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Michelle Shocked manages to stay busy

By Dan MacIntosh, June 2005

Michelle Shocked is a busy lady. She doesn't have one or even two new CDs to promote these days. Nope. She has - count 'em - three fresh discs to get behind in June!

One is called "Don't Ask Don't Tell," which mostly adheres to her folk roots. "Got No Strings" is a Western swing tribute to a few of her favorite Disney songs. The last in the trio is "Mexican Standoff," and this one is part Spanish language, part blues. So why put out so much new music on her own label at once?

"In this case, I did it because I could," Shocked explains. "I could have taken three or even five years to release all this material. But instead I got it all out of my system at one time."

One imagines it must have taken a lot of studio hours to get all of these songs - 31 in total - laid down. But that'd be a wrong assumption. "Two months," Shocked states, amazingly. "We started at the beginning of December, and we were done by the end of January."If you're thinking that Shocked amassed all of these tracks and then neatly divided them into the respective albums where they belonged, you'd be wrong once again."I preconceived them separately," she explains. "I am, if nothing else, a conceptualist. So the idea would have been what motivated me to follow through on the various challenges that are represented by seeing three albums to completion.""Got No Strings" will likely hold the most appeal for country music fans, since it takes tunes associated with Disney's various films and puts them into a Bob Wills-like context.

Nevertheless, this disc is not Shocked's personal favorite of the trio."My favorite is 'Don't Ask Don't Tell' because it pays good on some of the promises that I made as a young songwriter," Shocked says.The "Mexican Standoff" third of this collection reveals much about Shocked's unique work ethic. "I don't tend to write just one song," she elaborates. "If I get an idea, I will come at it from several angles. And the idea for the first half of that album came from this concept of how I say, 'You know more Spanish than you think you do.' And then I would start to look for examples where I understood a Spanish phrase, but I didn't know when or how I had learned it.""Mexican Standoff," in spite of the south of the border name, is as much blues as it is Spanish language music."Because I come from Texas, I also have a strong body of work that is just permeated by blues influences - particularly Jimmy Reed, who I didn't grow up listening to. But I now realize that so many of the musicians that I did grow up listening to and enjoy, had also experienced the fact the Jimmy Reed had permeated so much of Texas blues."

Like most folks of her generation, it was difficult not to be exposed to Disney music growing up. Nevertheless, her idea for making the "Got No Strings" part of the trilogy came from an entirely unique inspiration."The real genesis was a longstanding desire to work with Nick Forster of Hot Rize fame," she says. "I adore Nick as a person, as a musician, as a producer. And so he and I first began to collaborate on, 'Let's do an album together.' One of which we talked about was writing an original Western swing musical, a musical that drew upon Western swing concepts."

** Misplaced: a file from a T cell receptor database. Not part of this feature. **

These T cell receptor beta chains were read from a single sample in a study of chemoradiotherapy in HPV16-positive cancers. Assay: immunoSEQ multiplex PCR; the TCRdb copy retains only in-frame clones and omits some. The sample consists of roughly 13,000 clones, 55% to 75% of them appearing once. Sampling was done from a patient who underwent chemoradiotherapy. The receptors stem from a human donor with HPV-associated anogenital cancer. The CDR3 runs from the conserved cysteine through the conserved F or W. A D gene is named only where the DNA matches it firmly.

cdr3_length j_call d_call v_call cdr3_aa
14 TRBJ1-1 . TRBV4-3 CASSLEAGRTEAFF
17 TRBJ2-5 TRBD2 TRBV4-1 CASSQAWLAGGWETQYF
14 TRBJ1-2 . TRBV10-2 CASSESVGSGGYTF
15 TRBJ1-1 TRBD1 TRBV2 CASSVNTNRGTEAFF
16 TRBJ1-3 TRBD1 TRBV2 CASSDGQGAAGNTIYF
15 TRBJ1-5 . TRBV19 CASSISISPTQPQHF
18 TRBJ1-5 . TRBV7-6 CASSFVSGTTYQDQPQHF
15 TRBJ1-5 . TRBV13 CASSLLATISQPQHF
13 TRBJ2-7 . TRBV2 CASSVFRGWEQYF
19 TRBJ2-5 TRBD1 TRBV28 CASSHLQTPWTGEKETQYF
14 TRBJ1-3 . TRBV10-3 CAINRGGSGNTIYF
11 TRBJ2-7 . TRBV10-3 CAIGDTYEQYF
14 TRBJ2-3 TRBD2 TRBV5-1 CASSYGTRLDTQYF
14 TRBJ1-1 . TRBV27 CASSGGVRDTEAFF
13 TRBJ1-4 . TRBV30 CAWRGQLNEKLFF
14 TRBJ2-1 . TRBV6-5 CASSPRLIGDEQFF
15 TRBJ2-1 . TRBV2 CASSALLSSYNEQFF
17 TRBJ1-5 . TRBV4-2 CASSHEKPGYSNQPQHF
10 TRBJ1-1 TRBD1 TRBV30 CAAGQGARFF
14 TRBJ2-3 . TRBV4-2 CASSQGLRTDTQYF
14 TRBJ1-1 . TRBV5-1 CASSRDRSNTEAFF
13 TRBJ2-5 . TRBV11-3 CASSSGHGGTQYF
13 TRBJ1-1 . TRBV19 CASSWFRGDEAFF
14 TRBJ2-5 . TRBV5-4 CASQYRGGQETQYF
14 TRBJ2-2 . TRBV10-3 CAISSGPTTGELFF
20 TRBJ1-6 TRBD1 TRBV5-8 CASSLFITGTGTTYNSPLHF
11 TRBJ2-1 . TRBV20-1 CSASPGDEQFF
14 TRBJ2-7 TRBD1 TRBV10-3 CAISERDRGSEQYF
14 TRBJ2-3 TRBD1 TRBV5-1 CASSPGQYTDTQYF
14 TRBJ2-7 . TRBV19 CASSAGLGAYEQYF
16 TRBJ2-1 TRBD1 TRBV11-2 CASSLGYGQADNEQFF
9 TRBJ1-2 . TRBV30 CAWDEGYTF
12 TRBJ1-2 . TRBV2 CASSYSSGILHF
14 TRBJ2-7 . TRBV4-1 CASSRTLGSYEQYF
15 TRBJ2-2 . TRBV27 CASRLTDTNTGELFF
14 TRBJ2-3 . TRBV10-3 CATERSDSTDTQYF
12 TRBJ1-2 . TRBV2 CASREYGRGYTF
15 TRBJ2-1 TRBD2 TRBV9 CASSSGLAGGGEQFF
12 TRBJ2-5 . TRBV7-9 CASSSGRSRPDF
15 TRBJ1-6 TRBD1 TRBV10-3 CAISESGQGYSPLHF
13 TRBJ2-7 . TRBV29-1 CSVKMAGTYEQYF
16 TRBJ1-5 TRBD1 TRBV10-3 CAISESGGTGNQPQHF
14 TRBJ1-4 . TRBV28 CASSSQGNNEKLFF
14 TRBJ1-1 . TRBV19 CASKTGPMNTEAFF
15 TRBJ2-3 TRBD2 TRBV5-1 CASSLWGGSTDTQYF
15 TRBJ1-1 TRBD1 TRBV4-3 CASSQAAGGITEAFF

Although this Western swing musical never came to fruition, her Disney songs set is now one of the swinging-est musical places on earth.The whole Disney connection actually entered the picture when Shocked's new artist friend and beau - whom the singer only refers to as "my sweetheart" - began incorporating Disney images into his art.

"He is currently painting a series of paintings that feature Mickey and Donald. And I wanted to create an album that would, perhaps, allow me to...for example, when I play in New York, he's going to be up on stage painting some of these characters while I'm singing. And if it weren't for that influence, I don't think I ever would have approached making an album covering songs from Disney."Even though this disc is made up of Disney songs, which were, of course, taken from children's movies, it's by no means a children's album. This point is made clear from the get-go, with "To Be a Cat," which features a particularly sultry Shocked vocal.

You see, when Shocked recorded these songs, she was also going through a particularly difficult stretch of her life, and it would have been nearly impossible to make a lighthearted collection of songs in the midst of all of that.

"I went into it with an agenda where I didn't want it to be just children's songs," Shocked explains. "I didn't want it to be just Western swing songs. I also wanted it to be part of this overall concept of coming to terms with the end of a failed marriage."From the choices of the songs, to the titles of the discs, Shocked's heart state at the time is written all over them."I had a choice with the title of the album, between 'Baby Mine' and 'Got No Strings,' and you see the choice I made. Just because it helps me kind of push that concept one step further. My marriage of 13 years just ended about 2 years ago, and I've not made an album since then. So this trilogy really ends up being the chronicle of that. It's actually a lot of relief. I'm reconciled. And I'm obviously moved on to better, better things."

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